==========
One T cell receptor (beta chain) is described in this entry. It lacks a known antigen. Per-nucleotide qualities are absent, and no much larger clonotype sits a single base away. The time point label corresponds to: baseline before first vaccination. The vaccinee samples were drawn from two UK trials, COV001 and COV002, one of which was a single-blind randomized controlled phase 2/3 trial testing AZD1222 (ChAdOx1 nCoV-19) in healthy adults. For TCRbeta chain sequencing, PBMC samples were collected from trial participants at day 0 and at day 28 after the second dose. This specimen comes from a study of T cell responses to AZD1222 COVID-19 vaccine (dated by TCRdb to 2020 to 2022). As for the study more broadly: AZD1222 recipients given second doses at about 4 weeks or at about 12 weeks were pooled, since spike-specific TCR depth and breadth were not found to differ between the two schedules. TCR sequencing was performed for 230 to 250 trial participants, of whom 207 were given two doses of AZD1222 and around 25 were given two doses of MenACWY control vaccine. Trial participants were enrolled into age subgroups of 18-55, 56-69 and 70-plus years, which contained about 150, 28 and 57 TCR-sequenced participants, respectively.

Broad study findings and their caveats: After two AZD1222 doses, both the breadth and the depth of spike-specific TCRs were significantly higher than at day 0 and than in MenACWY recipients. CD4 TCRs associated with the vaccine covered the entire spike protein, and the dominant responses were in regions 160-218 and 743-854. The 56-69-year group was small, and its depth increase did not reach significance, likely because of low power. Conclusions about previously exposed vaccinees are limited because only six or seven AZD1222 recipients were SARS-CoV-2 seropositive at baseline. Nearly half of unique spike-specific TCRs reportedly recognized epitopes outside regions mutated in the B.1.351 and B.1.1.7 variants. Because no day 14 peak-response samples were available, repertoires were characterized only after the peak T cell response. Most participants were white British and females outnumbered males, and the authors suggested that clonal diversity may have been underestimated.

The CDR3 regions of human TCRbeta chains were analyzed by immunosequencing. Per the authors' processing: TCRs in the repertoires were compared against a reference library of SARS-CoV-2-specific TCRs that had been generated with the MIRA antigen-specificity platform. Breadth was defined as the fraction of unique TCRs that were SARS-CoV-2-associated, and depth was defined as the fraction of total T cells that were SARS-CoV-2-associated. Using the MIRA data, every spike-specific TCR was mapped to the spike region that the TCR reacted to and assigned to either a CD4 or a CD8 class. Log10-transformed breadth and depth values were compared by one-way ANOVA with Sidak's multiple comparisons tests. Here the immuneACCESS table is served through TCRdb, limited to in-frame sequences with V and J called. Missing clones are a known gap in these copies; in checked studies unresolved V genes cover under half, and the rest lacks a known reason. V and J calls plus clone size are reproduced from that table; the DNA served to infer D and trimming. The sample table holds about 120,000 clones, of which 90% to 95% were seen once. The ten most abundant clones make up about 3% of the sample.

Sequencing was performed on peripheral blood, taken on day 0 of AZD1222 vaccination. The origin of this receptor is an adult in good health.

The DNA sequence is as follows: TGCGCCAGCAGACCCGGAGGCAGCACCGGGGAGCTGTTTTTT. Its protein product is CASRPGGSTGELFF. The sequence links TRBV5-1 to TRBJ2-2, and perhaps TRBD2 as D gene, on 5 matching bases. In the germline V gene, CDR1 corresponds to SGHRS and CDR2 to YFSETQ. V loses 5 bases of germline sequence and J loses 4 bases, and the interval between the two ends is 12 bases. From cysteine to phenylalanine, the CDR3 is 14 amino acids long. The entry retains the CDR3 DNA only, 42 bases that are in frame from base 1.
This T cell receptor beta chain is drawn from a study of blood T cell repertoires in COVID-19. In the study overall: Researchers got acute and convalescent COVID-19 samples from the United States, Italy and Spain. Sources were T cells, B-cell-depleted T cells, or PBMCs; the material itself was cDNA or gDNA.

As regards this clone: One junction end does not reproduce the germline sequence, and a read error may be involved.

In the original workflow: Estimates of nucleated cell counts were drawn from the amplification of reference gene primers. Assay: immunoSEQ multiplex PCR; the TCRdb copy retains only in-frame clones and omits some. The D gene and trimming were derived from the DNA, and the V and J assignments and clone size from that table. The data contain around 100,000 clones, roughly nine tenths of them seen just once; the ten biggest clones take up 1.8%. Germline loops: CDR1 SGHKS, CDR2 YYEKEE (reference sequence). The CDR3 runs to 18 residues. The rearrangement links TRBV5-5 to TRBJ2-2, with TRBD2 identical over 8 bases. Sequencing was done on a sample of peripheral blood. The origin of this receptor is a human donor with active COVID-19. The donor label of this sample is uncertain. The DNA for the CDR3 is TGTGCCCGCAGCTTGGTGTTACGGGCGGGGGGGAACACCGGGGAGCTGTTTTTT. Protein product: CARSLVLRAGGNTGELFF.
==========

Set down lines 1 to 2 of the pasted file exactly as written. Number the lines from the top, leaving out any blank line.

One T cell receptor (beta chain) is described in this entry. It lacks a known antigen. Per-nucleotide qualities are absent, and no much larger clonotype sits a single base away. The time point label corresponds to: baseline before first vaccination. The vaccinee samples were drawn from two UK trials, COV001 and COV002, one of which was a single-blind randomized controlled phase 2/3 trial testing AZD1222 (ChAdOx1 nCoV-19) in healthy adults. For TCRbeta chain sequencing, PBMC samples were collected from trial participants at day 0 and at day 28 after the second dose. This specimen comes from a study of T cell responses to AZD1222 COVID-19 vaccine (dated by TCRdb to 2020 to 2022). As for the study more broadly: AZD1222 recipients given second doses at about 4 weeks or at about 12 weeks were pooled, since spike-specific TCR depth and breadth were not found to differ between the two schedules. TCR sequencing was performed for 230 to 250 trial participants, of whom 207 were given two doses of AZD1222 and around 25 were given two doses of MenACWY control vaccine. Trial participants were enrolled into age subgroups of 18-55, 56-69 and 70-plus years, which contained about 150, 28 and 57 TCR-sequenced participants, respectively.

Broad study findings and their caveats: After two AZD1222 doses, both the breadth and the depth of spike-specific TCRs were significantly higher than at day 0 and than in MenACWY recipients. CD4 TCRs associated with the vaccine covered the entire spike protein, and the dominant responses were in regions 160-218 and 743-854. The 56-69-year group was small, and its depth increase did not reach significance, likely because of low power. Conclusions about previously exposed vaccinees are limited because only six or seven AZD1222 recipients were SARS-CoV-2 seropositive at baseline. Nearly half of unique spike-specific TCRs reportedly recognized epitopes outside regions mutated in the B.1.351 and B.1.1.7 variants. Because no day 14 peak-response samples were available, repertoires were characterized only after the peak T cell response. Most participants were white British and females outnumbered males, and the authors suggested that clonal diversity may have been underestimated.